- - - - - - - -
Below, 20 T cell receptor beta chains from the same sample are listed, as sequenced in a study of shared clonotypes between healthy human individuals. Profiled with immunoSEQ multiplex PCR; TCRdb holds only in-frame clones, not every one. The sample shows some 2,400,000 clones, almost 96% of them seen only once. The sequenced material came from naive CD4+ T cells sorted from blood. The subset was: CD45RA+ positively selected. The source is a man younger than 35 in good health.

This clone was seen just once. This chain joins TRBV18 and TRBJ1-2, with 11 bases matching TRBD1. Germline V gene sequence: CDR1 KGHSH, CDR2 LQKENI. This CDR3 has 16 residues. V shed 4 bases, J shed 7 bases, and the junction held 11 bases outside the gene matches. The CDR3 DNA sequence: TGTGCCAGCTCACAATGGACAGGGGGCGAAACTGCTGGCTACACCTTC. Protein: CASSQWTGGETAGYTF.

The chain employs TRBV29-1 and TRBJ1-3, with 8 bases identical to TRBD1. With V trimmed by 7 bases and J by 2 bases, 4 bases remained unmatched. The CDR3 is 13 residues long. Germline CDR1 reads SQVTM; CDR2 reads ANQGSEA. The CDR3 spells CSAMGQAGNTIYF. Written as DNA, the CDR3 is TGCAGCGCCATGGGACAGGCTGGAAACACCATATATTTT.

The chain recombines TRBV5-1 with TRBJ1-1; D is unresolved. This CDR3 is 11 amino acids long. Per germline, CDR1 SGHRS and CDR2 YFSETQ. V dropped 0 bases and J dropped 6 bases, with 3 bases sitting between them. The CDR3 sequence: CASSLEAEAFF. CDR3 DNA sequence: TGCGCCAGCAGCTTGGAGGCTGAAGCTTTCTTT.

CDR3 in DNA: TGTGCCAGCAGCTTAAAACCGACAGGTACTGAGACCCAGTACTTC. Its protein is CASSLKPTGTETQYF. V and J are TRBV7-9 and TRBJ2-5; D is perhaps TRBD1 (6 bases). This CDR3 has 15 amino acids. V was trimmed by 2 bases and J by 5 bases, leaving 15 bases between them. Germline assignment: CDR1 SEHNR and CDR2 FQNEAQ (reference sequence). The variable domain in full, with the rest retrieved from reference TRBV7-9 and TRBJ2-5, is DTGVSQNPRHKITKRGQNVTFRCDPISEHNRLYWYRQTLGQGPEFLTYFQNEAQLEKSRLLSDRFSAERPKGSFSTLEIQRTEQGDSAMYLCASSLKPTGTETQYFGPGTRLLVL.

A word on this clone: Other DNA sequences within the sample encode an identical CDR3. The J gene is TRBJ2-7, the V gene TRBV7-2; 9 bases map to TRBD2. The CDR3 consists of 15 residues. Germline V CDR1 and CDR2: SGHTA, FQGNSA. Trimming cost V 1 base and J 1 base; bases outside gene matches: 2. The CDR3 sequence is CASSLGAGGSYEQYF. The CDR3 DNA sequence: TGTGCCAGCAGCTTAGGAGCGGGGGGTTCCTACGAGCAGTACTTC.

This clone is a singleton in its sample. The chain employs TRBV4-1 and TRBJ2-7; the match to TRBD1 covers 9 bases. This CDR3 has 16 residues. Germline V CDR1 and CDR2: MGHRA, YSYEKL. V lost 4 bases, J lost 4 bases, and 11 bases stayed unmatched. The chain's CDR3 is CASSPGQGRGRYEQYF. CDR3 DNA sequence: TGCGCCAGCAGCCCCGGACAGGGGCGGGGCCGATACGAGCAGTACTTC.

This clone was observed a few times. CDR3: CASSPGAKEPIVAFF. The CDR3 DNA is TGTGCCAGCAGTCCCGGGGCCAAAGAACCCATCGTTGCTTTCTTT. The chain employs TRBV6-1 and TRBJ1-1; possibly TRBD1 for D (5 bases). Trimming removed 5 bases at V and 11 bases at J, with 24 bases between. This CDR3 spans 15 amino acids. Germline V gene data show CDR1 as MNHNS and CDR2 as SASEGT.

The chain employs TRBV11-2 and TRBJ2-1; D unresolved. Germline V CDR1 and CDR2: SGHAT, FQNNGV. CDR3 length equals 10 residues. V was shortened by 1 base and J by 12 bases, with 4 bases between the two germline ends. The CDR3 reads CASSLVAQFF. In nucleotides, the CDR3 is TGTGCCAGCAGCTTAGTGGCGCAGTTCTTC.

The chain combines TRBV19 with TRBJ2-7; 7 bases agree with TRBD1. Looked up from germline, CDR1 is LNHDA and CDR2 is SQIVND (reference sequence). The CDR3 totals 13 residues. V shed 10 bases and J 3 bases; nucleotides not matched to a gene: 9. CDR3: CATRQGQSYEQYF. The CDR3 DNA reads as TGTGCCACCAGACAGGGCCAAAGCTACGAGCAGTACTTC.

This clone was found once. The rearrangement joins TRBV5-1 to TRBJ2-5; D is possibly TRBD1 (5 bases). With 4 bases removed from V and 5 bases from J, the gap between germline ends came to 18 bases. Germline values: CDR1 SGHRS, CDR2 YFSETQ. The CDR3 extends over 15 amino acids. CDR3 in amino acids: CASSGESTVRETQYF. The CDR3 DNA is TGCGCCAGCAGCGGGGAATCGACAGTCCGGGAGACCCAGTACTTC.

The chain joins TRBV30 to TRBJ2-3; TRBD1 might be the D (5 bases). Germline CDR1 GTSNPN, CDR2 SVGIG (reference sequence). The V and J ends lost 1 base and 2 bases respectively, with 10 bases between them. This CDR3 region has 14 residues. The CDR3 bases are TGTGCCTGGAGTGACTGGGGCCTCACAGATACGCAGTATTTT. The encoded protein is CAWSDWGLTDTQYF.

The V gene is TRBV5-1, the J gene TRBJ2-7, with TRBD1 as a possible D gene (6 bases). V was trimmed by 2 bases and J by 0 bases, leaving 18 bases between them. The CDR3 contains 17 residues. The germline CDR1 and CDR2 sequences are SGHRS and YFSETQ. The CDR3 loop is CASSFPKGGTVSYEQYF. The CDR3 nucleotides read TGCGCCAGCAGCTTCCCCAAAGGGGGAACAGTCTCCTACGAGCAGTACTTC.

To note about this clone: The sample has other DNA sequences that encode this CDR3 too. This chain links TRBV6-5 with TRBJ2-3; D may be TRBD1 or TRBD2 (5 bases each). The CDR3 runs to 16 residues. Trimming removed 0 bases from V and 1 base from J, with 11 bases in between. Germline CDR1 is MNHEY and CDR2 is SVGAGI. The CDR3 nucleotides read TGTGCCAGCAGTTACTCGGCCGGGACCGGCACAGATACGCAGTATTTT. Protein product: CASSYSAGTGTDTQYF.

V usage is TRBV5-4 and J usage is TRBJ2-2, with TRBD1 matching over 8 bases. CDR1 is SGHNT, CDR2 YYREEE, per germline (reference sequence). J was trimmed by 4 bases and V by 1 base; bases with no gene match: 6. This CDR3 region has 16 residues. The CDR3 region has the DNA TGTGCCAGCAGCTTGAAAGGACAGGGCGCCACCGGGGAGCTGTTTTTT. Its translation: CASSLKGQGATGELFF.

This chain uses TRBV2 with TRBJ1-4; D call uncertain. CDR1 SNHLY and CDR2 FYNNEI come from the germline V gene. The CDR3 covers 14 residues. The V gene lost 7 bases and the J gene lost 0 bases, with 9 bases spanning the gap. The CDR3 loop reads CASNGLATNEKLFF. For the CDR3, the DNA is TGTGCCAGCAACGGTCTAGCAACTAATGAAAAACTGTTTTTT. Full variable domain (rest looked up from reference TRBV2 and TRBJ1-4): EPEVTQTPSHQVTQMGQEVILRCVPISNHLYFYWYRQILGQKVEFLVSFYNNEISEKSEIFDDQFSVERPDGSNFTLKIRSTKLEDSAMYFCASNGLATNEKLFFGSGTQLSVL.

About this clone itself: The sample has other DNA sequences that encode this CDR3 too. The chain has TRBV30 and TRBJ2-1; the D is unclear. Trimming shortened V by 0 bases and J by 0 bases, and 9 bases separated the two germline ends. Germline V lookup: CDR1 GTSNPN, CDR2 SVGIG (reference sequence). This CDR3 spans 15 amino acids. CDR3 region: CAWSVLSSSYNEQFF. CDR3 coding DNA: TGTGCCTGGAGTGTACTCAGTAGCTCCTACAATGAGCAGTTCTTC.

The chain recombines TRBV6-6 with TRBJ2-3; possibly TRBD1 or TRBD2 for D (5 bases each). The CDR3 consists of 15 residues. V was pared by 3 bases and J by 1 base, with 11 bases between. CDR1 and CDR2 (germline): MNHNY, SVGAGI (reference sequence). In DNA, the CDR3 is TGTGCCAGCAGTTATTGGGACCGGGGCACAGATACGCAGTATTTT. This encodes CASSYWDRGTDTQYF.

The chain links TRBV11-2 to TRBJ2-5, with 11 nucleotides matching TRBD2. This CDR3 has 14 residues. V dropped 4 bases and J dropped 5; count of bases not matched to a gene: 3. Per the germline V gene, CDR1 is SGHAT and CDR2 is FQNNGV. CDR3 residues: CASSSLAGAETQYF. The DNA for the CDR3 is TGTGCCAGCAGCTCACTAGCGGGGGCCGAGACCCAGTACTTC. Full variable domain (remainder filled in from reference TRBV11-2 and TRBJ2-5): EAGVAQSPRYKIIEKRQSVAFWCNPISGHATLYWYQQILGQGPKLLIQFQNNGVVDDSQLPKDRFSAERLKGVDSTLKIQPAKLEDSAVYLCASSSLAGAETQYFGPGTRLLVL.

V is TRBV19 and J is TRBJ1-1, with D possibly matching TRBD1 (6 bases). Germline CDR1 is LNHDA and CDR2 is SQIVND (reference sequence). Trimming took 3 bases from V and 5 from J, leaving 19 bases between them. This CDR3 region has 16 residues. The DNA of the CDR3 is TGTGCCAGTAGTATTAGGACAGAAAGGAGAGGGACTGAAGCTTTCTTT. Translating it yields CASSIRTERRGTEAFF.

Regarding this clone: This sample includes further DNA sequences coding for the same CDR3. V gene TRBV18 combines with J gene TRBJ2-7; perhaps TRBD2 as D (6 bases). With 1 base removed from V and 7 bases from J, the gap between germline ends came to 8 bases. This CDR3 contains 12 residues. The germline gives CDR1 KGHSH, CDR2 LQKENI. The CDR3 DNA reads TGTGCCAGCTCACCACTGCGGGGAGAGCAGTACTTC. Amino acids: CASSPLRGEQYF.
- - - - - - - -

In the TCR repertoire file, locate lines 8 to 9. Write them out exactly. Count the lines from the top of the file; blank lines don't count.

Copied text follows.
This clone was observed a few times. CDR3: CASSPGAKEPIVAFF. The CDR3 DNA is TGTGCCAGCAGTCCCGGGGCCAAAGAACCCATCGTTGCTTTCTTT. The chain employs TRBV6-1 and TRBJ1-1; possibly TRBD1 for D (5 bases). Trimming removed 5 bases at V and 11 bases at J, with 24 bases between. This CDR3 spans 15 amino acids. Germline V gene data show CDR1 as MNHNS and CDR2 as SASEGT.

The chain employs TRBV11-2 and TRBJ2-1; D unresolved. Germline V CDR1 and CDR2: SGHAT, FQNNGV. CDR3 length equals 10 residues. V was shortened by 1 base and J by 12 bases, with 4 bases between the two germline ends. The CDR3 reads CASSLVAQFF. In nucleotides, the CDR3 is TGTGCCAGCAGCTTAGTGGCGCAGTTCTTC.